Catching Some ZZZZZs
The process of buying and selling real estate has been fundamentally transformed by the big Z..Zillow , that is. Anyone who is remotely interested in ANY home can gain loads of information, including pricing, through this easy to use website.
Shoppers, sellers and buyers routinely quote Zestimates to realtors — and to one another — as gauges of market value. If a house for sale has a Zestimate of $350,000, a buyer might challenge the sellers' list price of $425,000. Or a seller might demand to know from potential listing agents why they say a property should sell for just $595,000 when Zillow has it at $685,000.
Disparities like these are daily occurrences and, in the words of one realtor who posted on the industry blog ActiveRain, they are "the bane of my existence." Consumers often take Zestimates "as gospel," said Tim Freund, an agent with Dilbeck Real Estate in Westlake Village. If either the buyer or the seller won't budge off Zillow's estimated value, he told me, "that will kill a deal."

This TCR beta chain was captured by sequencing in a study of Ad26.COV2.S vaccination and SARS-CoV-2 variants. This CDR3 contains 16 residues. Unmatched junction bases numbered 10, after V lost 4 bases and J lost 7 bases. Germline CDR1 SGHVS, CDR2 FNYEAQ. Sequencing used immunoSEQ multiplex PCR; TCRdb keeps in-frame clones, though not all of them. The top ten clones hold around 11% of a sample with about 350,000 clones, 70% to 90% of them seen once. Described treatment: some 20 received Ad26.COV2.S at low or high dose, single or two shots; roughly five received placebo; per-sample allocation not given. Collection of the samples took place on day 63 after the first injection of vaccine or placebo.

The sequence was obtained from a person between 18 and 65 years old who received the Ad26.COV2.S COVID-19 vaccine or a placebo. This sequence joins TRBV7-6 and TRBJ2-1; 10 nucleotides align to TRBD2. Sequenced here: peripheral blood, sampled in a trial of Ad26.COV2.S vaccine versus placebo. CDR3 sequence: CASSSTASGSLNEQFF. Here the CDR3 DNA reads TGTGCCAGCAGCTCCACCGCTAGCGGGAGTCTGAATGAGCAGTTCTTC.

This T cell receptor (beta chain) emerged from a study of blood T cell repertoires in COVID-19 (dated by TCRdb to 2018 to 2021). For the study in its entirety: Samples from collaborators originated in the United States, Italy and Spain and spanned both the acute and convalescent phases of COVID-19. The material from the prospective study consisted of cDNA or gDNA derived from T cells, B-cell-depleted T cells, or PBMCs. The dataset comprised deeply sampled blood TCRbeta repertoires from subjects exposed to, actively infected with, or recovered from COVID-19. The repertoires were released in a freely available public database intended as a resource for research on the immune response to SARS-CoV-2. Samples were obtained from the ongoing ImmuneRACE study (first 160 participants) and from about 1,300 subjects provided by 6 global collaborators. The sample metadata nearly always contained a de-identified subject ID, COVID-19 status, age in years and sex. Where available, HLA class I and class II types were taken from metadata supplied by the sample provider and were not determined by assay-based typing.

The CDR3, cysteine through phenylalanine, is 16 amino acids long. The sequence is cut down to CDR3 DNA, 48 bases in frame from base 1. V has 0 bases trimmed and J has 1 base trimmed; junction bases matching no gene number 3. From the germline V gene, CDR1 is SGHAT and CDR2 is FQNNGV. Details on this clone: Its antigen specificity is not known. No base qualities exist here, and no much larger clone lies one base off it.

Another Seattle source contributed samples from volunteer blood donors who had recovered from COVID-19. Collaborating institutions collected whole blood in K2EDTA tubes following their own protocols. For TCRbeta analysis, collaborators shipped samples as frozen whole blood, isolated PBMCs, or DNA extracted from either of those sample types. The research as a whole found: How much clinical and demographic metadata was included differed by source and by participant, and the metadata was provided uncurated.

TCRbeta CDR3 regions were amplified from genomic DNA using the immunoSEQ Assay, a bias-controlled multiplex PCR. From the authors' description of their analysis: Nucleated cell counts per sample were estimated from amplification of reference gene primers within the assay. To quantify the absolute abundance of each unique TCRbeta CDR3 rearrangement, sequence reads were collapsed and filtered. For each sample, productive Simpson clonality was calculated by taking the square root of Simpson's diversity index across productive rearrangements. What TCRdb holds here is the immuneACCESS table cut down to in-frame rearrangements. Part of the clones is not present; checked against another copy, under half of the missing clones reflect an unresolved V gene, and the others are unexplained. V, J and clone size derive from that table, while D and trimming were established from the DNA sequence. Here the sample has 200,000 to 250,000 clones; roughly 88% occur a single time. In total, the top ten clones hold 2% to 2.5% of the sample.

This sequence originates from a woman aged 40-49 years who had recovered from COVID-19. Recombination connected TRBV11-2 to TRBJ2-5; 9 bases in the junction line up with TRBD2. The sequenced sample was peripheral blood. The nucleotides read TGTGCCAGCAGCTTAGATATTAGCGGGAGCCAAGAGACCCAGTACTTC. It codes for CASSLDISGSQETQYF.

But just how accurate is Zillow when it comes to its home values, or Z-estimates? And if they're off the mark, how far off? CBS This Morning recently interviewed Zillow CEO Spencer Rascoff and posed that question. Rascoff answered that they're "a good starting point" but that nationwide Zestimates have a "median error rate" of about 8%.
Whoa. That sounds high. On a $200,000 house, that would be a $16,000 disparity — a lot of money on the table — and could create problems. But here's something Rascoff was not asked about: Localized median error rates on Zestimates sometimes far exceed the national median, which raises the odds that sellers and buyers will have conflicts over pricing. So how does the Colorado River Real Estate market fare? According to Zillow's statistics, Mohave County falls in line with the National error rate, coming in at an 8.1% error rate. They also disclose, however, that only 34% of the Zestimates were within 5% of the actual sales price. La Paz county is much worse with a 14.7% error rate. WOW!!
The bottom line is that a Zestimate can be a good starting point, but a professional realtor with a pulse on the market is your best bet when it comes to home pricing. If you're looking to buy or sell, I'd be happy to help you!
* source: http://www.latimes.com/business/realestate/la-fi-harney-20150208-story.html